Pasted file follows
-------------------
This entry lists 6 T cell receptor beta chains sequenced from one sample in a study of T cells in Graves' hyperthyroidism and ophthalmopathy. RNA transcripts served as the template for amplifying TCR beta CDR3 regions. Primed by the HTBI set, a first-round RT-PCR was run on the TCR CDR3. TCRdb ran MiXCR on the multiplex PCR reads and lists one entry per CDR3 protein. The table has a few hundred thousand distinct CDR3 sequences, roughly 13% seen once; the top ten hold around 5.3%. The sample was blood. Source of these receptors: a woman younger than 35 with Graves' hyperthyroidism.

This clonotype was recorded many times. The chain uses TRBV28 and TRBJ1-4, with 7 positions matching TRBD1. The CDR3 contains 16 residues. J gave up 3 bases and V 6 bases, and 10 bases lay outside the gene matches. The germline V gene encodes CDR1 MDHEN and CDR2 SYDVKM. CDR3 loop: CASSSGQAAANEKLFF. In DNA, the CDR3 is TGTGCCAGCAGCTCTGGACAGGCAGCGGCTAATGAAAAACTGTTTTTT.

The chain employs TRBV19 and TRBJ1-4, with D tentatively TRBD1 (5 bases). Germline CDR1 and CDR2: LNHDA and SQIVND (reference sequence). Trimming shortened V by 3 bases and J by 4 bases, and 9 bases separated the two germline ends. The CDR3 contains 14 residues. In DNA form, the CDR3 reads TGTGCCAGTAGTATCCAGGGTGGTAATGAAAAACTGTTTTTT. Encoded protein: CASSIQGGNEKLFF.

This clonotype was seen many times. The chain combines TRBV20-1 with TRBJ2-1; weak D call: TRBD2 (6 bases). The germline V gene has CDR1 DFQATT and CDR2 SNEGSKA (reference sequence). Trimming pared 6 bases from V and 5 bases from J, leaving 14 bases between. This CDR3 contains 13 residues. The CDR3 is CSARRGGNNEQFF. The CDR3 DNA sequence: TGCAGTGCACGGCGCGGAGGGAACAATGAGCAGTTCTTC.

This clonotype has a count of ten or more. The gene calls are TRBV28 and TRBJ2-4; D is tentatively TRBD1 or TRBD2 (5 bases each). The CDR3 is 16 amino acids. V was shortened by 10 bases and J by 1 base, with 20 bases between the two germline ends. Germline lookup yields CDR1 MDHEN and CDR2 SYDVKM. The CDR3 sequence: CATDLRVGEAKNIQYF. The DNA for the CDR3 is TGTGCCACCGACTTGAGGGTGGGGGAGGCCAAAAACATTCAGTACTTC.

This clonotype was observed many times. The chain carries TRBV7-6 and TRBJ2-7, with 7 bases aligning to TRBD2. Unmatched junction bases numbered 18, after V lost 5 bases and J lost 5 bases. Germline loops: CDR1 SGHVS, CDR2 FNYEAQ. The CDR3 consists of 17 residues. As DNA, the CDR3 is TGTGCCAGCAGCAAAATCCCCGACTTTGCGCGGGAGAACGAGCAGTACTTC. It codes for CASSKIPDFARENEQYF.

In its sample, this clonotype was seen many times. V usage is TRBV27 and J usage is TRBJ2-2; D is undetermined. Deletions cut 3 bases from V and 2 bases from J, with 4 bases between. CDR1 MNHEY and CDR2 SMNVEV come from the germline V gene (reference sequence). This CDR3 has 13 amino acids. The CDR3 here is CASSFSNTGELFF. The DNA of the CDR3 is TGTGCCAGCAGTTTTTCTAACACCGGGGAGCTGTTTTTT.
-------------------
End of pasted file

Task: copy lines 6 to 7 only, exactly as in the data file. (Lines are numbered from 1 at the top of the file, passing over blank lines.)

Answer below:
This clonotype was observed many times. The chain carries TRBV7-6 and TRBJ2-7, with 7 bases aligning to TRBD2. Unmatched junction bases numbered 18, after V lost 5 bases and J lost 5 bases. Germline loops: CDR1 SGHVS, CDR2 FNYEAQ. The CDR3 consists of 17 residues. As DNA, the CDR3 is TGTGCCAGCAGCAAAATCCCCGACTTTGCGCGGGAGAACGAGCAGTACTTC. It codes for CASSKIPDFARENEQYF.

In its sample, this clonotype was seen many times. V usage is TRBV27 and J usage is TRBJ2-2; D is undetermined. Deletions cut 3 bases from V and 2 bases from J, with 4 bases between. CDR1 MNHEY and CDR2 SMNVEV come from the germline V gene (reference sequence). This CDR3 has 13 amino acids. The CDR3 here is CASSFSNTGELFF. The DNA of the CDR3 is TGTGCCAGCAGTTTTTCTAACACCGGGGAGCTGTTTTTT.